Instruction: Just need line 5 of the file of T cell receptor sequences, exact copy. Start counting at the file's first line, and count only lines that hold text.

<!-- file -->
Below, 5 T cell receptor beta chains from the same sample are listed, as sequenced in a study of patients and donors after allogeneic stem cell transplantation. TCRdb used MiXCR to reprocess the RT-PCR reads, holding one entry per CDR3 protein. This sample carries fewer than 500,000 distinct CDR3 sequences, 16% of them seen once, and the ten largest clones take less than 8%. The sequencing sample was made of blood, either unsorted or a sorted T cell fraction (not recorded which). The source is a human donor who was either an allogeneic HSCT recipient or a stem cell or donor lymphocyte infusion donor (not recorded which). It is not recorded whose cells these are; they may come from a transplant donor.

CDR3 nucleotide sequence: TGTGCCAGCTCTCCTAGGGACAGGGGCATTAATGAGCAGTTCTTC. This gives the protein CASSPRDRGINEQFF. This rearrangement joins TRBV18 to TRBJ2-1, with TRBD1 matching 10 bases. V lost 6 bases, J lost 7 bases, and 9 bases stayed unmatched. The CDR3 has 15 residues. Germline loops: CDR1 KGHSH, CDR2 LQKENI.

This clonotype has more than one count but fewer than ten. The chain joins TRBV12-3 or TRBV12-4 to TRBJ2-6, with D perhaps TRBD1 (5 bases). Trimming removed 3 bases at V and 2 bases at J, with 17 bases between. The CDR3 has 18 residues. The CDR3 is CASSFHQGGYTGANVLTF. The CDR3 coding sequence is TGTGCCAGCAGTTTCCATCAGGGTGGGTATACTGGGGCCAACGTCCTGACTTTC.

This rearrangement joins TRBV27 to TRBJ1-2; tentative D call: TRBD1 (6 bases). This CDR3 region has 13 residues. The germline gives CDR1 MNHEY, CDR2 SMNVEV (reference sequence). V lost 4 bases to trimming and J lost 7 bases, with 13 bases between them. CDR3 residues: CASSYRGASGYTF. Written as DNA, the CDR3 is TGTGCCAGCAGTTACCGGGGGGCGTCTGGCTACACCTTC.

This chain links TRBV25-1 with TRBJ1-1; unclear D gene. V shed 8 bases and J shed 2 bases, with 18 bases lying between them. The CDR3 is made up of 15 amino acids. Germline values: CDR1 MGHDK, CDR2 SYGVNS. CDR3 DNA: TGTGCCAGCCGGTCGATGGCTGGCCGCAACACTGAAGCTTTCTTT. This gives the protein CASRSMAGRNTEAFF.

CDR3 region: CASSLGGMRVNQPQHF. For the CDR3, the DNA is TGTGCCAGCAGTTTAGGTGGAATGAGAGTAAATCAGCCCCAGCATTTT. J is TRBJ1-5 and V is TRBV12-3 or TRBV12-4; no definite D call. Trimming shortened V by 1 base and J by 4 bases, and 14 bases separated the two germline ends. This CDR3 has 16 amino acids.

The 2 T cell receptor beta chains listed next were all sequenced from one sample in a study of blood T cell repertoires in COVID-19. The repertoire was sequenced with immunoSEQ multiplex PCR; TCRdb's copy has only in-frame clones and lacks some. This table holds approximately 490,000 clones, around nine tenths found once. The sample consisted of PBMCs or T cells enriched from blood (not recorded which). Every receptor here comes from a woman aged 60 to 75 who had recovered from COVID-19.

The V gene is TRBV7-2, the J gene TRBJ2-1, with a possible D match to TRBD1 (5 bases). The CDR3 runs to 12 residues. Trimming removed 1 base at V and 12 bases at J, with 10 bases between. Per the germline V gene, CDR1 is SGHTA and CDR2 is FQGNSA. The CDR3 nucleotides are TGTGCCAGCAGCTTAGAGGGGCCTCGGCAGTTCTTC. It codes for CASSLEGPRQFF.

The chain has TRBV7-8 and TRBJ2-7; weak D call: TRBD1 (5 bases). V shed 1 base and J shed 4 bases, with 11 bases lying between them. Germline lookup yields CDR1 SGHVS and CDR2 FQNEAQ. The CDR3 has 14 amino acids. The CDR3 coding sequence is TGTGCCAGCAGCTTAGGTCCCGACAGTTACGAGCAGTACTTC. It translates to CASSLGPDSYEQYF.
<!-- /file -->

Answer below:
This chain links TRBV25-1 with TRBJ1-1; unclear D gene. V shed 8 bases and J shed 2 bases, with 18 bases lying between them. The CDR3 is made up of 15 amino acids. Germline values: CDR1 MGHDK, CDR2 SYGVNS. CDR3 DNA: TGTGCCAGCCGGTCGATGGCTGGCCGCAACACTGAAGCTTTCTTT. This gives the protein CASRSMAGRNTEAFF.